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The EBRD Deploys Up to 1.5 Billion Euros in Turkey

A crack in the ground in Golbasi in Turkey’s Adiyaman province on March 1, 2023, from the aftermath of the earthquake that hit the country on February 6. Photo Jonathan Spicer/Reuters

The European Bank for Reconstruction and Development (EBRD) announced Thursday its intention “to invest up to 1.5 billion euros” over the next two years in the regions of Turkey affected by the devastating earthquakes of FEBRUARY.

The EBRD thus intends to “support the recovery, reconstruction and reintegration of the economy of the region” in order to preserve “the means of subsistence and jobs in the towns affected”, it announced in a press release.

“This is one of the most devastating crises seen in Turkey and even in Europe for more than a century and the impact on people and the economy is extremely serious,” said Arvid Tuerkner, Managing Director from the EBRD for Turkey, quoted in the press release.

The sum invested will include 600 million euros in credit lines to local banks for directly affected businesses and individuals, as well as new loans to businesses participating in recovery and reconstruction efforts in the region.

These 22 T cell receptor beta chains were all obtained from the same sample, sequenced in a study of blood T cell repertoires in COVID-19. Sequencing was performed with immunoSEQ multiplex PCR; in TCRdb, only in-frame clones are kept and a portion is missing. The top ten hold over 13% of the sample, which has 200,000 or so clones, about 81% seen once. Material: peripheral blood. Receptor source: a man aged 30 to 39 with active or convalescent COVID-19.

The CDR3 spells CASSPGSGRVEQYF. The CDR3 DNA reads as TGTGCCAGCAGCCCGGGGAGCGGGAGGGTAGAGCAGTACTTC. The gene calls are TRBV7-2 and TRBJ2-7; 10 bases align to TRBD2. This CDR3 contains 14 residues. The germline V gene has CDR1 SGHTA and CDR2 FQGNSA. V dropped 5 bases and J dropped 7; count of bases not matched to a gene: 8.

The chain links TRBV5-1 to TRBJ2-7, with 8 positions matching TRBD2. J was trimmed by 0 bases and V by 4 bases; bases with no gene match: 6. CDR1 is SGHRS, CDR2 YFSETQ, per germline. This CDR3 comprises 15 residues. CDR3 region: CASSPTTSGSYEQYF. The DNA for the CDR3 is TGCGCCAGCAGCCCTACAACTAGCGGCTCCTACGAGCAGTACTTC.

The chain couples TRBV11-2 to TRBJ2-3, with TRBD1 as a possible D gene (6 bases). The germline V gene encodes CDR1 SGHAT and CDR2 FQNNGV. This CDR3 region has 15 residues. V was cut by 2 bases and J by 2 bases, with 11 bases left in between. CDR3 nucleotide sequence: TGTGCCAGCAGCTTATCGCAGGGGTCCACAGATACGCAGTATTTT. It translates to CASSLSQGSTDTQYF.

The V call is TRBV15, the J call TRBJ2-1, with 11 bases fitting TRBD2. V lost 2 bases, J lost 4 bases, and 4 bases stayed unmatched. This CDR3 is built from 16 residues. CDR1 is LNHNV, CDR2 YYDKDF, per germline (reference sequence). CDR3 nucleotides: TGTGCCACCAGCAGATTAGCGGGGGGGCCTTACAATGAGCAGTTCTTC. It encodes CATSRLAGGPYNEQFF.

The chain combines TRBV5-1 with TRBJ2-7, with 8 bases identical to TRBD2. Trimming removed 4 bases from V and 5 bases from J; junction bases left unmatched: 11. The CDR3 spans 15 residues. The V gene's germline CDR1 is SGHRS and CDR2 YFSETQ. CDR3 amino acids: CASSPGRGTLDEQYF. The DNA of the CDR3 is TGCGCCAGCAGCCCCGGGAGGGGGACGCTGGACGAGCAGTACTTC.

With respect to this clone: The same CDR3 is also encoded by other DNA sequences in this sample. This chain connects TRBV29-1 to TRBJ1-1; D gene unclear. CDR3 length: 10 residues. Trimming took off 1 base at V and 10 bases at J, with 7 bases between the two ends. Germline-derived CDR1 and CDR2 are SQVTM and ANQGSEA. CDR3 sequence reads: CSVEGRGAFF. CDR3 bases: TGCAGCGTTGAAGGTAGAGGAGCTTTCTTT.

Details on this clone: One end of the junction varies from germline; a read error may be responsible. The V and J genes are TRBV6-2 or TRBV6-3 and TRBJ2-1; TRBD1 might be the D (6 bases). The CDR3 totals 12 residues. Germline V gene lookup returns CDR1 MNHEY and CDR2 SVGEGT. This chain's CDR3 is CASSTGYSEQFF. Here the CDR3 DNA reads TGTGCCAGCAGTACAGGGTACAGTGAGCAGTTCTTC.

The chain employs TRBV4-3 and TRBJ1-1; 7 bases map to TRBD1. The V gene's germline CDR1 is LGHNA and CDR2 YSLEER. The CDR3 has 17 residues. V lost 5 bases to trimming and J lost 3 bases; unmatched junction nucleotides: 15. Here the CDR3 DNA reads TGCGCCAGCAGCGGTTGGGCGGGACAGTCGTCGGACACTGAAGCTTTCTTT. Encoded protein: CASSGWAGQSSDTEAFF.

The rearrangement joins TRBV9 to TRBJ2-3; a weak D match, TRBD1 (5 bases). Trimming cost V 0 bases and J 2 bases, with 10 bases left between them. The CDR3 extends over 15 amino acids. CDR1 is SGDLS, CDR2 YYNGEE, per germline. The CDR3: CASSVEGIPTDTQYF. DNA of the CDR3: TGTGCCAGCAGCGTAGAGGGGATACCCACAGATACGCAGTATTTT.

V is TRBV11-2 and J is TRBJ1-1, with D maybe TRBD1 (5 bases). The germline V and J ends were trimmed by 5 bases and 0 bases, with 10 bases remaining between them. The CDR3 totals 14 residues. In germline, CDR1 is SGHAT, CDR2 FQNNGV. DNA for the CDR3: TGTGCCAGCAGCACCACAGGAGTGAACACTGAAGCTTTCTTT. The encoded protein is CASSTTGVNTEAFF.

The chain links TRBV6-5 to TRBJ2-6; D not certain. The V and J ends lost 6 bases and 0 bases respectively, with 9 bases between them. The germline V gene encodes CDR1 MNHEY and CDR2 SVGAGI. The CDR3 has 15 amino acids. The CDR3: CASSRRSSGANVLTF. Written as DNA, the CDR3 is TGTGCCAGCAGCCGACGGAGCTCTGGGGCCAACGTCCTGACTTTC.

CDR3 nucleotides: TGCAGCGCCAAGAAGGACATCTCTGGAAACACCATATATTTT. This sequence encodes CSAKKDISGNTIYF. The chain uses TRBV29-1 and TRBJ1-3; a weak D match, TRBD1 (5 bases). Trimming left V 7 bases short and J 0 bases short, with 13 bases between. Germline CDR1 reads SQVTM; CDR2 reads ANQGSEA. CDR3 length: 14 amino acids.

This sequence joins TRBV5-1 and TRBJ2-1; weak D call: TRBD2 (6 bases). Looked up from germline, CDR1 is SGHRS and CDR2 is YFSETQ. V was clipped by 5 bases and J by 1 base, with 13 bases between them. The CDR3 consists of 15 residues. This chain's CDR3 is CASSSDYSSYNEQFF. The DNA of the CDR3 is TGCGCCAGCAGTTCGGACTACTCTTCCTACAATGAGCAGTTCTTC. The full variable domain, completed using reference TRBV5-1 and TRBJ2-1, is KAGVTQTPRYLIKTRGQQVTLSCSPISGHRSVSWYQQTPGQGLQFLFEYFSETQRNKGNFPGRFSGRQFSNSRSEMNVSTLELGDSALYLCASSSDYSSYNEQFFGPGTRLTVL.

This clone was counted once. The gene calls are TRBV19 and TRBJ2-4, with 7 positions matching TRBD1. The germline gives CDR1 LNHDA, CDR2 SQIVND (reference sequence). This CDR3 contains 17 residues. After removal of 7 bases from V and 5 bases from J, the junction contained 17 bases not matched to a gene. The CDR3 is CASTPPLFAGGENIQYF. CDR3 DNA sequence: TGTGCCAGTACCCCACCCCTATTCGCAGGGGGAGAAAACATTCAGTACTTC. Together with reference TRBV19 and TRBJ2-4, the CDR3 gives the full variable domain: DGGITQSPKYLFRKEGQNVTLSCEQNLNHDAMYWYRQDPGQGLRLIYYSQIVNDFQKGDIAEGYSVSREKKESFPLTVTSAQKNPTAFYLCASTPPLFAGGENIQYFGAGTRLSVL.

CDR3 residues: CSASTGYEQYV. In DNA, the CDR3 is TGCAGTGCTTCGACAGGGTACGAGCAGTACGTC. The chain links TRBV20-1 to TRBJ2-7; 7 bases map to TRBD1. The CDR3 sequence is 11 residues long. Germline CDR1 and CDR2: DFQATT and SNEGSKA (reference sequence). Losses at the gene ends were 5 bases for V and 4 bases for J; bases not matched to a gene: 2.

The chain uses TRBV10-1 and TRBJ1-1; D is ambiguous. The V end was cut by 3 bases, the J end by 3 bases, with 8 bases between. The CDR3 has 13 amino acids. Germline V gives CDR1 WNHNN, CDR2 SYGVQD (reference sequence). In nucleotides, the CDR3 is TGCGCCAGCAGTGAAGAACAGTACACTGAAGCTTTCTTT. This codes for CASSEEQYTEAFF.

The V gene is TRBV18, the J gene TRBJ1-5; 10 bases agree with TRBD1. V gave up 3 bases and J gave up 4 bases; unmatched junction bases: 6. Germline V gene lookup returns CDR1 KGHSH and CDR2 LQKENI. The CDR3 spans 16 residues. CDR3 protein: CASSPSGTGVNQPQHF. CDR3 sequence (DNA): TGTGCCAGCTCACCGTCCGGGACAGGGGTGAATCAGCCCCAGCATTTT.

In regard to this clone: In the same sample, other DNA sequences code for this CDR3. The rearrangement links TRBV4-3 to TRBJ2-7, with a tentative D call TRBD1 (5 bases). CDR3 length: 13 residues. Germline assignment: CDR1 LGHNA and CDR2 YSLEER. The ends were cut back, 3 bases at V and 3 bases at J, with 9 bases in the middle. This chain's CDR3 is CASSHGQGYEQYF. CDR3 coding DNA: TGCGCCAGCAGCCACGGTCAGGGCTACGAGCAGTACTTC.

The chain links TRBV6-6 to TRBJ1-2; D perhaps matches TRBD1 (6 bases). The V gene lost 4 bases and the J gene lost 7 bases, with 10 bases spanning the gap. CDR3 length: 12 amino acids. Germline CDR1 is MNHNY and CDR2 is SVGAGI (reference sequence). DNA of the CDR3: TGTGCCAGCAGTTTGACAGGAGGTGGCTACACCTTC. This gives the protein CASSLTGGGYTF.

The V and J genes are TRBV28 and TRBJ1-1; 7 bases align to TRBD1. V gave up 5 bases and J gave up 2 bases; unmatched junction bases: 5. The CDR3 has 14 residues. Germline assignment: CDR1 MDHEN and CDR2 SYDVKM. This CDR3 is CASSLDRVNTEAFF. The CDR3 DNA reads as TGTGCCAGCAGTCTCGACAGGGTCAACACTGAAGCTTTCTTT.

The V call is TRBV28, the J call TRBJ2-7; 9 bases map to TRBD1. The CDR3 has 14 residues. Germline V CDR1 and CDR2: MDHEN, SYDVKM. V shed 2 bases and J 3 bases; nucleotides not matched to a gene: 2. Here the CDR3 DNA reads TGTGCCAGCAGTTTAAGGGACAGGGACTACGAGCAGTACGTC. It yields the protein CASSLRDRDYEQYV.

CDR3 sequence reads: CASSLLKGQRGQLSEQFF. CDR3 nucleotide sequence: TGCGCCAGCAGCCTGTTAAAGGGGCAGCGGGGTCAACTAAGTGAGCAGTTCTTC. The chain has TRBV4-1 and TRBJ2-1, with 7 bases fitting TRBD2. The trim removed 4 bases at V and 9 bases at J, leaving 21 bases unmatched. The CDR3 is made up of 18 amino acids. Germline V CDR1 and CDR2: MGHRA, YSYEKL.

The EBRD says it wants to support the reconstruction of “sustainable infrastructure” and will also focus funds on rebuilding the rail network to restore connectivity between the southeastern region and the rest of the country.

The only material damage caused by the earthquake in Turkey “exceeds 100 billion dollars” (94.7 billion euros), according to a summary calculation Tuesday of the World Bank, the UN, the European Union and the Turkish government.

The February 6 quake of magnitude 7.8, followed by another nine hours later of magnitude 7.6, killed nearly 46,000 people and injured 105,000 in Turkey, according to non-final reports. It also destroyed or condemned 214,000 buildings, sometimes more than 10 stories high, in 11 of Turkey’s 81 provinces. Nearly 6,000 people also lost their lives in Syria, according to the authorities.

The EBRD, founded in 1991 to help former Soviet bloc countries transition to a market economy, has since expanded its scope to include countries in the Middle East and North Africa. It is “the first institutional investor in Turkey”, having brought “nearly 17 billion euros in the country since 2009”, it specifies in its press release.

Source: L Orient-le Jour